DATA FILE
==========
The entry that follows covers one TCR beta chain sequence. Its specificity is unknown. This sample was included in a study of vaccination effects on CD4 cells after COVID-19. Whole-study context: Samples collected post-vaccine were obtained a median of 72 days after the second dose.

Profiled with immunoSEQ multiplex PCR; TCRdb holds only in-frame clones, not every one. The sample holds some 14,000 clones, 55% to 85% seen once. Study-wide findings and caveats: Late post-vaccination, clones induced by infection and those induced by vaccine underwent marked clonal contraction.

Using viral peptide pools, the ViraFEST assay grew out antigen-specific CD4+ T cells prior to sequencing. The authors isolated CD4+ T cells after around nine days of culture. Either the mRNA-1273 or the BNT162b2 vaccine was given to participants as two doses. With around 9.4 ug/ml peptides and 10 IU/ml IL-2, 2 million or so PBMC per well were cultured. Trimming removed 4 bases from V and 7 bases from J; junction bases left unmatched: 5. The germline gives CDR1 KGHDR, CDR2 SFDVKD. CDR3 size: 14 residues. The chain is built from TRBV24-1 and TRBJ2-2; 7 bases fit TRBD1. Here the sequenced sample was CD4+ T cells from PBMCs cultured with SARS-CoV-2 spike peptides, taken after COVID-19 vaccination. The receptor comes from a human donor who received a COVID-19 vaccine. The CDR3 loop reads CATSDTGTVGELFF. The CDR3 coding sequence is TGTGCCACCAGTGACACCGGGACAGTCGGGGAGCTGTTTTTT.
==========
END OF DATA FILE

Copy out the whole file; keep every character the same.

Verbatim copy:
The entry that follows covers one TCR beta chain sequence. Its specificity is unknown. This sample was included in a study of vaccination effects on CD4 cells after COVID-19. Whole-study context: Samples collected post-vaccine were obtained a median of 72 days after the second dose.

Profiled with immunoSEQ multiplex PCR; TCRdb holds only in-frame clones, not every one. The sample holds some 14,000 clones, 55% to 85% seen once. Study-wide findings and caveats: Late post-vaccination, clones induced by infection and those induced by vaccine underwent marked clonal contraction.

Using viral peptide pools, the ViraFEST assay grew out antigen-specific CD4+ T cells prior to sequencing. The authors isolated CD4+ T cells after around nine days of culture. Either the mRNA-1273 or the BNT162b2 vaccine was given to participants as two doses. With around 9.4 ug/ml peptides and 10 IU/ml IL-2, 2 million or so PBMC per well were cultured. Trimming removed 4 bases from V and 7 bases from J; junction bases left unmatched: 5. The germline gives CDR1 KGHDR, CDR2 SFDVKD. CDR3 size: 14 residues. The chain is built from TRBV24-1 and TRBJ2-2; 7 bases fit TRBD1. Here the sequenced sample was CD4+ T cells from PBMCs cultured with SARS-CoV-2 spike peptides, taken after COVID-19 vaccination. The receptor comes from a human donor who received a COVID-19 vaccine. The CDR3 loop reads CATSDTGTVGELFF. The CDR3 coding sequence is TGTGCCACCAGTGACACCGGGACAGTCGGGGAGCTGTTTTTT.